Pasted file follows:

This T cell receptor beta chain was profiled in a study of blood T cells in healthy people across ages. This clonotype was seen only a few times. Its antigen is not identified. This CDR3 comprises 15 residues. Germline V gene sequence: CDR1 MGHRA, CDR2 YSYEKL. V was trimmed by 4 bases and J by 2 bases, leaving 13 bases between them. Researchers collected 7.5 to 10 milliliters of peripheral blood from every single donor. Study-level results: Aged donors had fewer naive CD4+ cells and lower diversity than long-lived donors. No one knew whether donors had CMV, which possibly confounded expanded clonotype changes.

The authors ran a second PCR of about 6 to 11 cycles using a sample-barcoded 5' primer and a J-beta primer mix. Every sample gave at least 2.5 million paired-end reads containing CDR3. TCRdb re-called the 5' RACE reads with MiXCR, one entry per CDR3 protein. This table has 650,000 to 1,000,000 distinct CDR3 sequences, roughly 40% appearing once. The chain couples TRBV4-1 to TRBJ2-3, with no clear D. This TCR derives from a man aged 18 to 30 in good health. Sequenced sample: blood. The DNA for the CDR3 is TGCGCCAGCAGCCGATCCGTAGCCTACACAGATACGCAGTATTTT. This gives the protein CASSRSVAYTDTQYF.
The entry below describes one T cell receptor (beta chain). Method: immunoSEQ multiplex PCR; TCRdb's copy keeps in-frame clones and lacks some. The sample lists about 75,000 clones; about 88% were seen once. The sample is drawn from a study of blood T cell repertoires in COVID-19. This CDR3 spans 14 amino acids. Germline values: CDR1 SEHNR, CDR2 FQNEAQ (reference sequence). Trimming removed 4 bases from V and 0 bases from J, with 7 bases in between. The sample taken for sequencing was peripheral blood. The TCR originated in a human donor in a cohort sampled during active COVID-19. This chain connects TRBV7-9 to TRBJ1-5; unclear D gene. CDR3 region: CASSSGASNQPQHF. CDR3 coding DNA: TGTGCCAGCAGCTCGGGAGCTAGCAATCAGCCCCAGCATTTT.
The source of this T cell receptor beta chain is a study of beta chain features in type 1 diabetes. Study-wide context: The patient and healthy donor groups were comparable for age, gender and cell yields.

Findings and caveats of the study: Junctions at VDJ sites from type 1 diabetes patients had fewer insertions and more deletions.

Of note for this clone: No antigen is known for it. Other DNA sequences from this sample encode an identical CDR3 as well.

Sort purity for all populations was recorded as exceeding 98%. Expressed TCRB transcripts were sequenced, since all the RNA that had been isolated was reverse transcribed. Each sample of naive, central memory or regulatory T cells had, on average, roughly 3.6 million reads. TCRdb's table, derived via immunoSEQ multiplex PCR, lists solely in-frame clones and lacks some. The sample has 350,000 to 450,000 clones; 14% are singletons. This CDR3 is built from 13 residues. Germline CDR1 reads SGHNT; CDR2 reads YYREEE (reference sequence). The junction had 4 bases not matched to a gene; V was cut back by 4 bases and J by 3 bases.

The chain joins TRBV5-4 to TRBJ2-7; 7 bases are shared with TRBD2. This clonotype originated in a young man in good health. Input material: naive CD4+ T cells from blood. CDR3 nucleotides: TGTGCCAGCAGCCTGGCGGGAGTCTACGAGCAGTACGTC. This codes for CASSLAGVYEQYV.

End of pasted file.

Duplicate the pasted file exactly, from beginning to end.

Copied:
This T cell receptor beta chain was profiled in a study of blood T cells in healthy people across ages. This clonotype was seen only a few times. Its antigen is not identified. This CDR3 comprises 15 residues. Germline V gene sequence: CDR1 MGHRA, CDR2 YSYEKL. V was trimmed by 4 bases and J by 2 bases, leaving 13 bases between them. Researchers collected 7.5 to 10 milliliters of peripheral blood from every single donor. Study-level results: Aged donors had fewer naive CD4+ cells and lower diversity than long-lived donors. No one knew whether donors had CMV, which possibly confounded expanded clonotype changes.

The authors ran a second PCR of about 6 to 11 cycles using a sample-barcoded 5' primer and a J-beta primer mix. Every sample gave at least 2.5 million paired-end reads containing CDR3. TCRdb re-called the 5' RACE reads with MiXCR, one entry per CDR3 protein. This table has 650,000 to 1,000,000 distinct CDR3 sequences, roughly 40% appearing once. The chain couples TRBV4-1 to TRBJ2-3, with no clear D. This TCR derives from a man aged 18 to 30 in good health. Sequenced sample: blood. The DNA for the CDR3 is TGCGCCAGCAGCCGATCCGTAGCCTACACAGATACGCAGTATTTT. This gives the protein CASSRSVAYTDTQYF.
The entry below describes one T cell receptor (beta chain). Method: immunoSEQ multiplex PCR; TCRdb's copy keeps in-frame clones and lacks some. The sample lists about 75,000 clones; about 88% were seen once. The sample is drawn from a study of blood T cell repertoires in COVID-19. This CDR3 spans 14 amino acids. Germline values: CDR1 SEHNR, CDR2 FQNEAQ (reference sequence). Trimming removed 4 bases from V and 0 bases from J, with 7 bases in between. The sample taken for sequencing was peripheral blood. The TCR originated in a human donor in a cohort sampled during active COVID-19. This chain connects TRBV7-9 to TRBJ1-5; unclear D gene. CDR3 region: CASSSGASNQPQHF. CDR3 coding DNA: TGTGCCAGCAGCTCGGGAGCTAGCAATCAGCCCCAGCATTTT.
The source of this T cell receptor beta chain is a study of beta chain features in type 1 diabetes. Study-wide context: The patient and healthy donor groups were comparable for age, gender and cell yields.

Findings and caveats of the study: Junctions at VDJ sites from type 1 diabetes patients had fewer insertions and more deletions.

Of note for this clone: No antigen is known for it. Other DNA sequences from this sample encode an identical CDR3 as well.

Sort purity for all populations was recorded as exceeding 98%. Expressed TCRB transcripts were sequenced, since all the RNA that had been isolated was reverse transcribed. Each sample of naive, central memory or regulatory T cells had, on average, roughly 3.6 million reads. TCRdb's table, derived via immunoSEQ multiplex PCR, lists solely in-frame clones and lacks some. The sample has 350,000 to 450,000 clones; 14% are singletons. This CDR3 is built from 13 residues. Germline CDR1 reads SGHNT; CDR2 reads YYREEE (reference sequence). The junction had 4 bases not matched to a gene; V was cut back by 4 bases and J by 3 bases.

The chain joins TRBV5-4 to TRBJ2-7; 7 bases are shared with TRBD2. This clonotype originated in a young man in good health. Input material: naive CD4+ T cells from blood. CDR3 nucleotides: TGTGCCAGCAGCCTGGCGGGAGTCTACGAGCAGTACGTC. This codes for CASSLAGVYEQYV.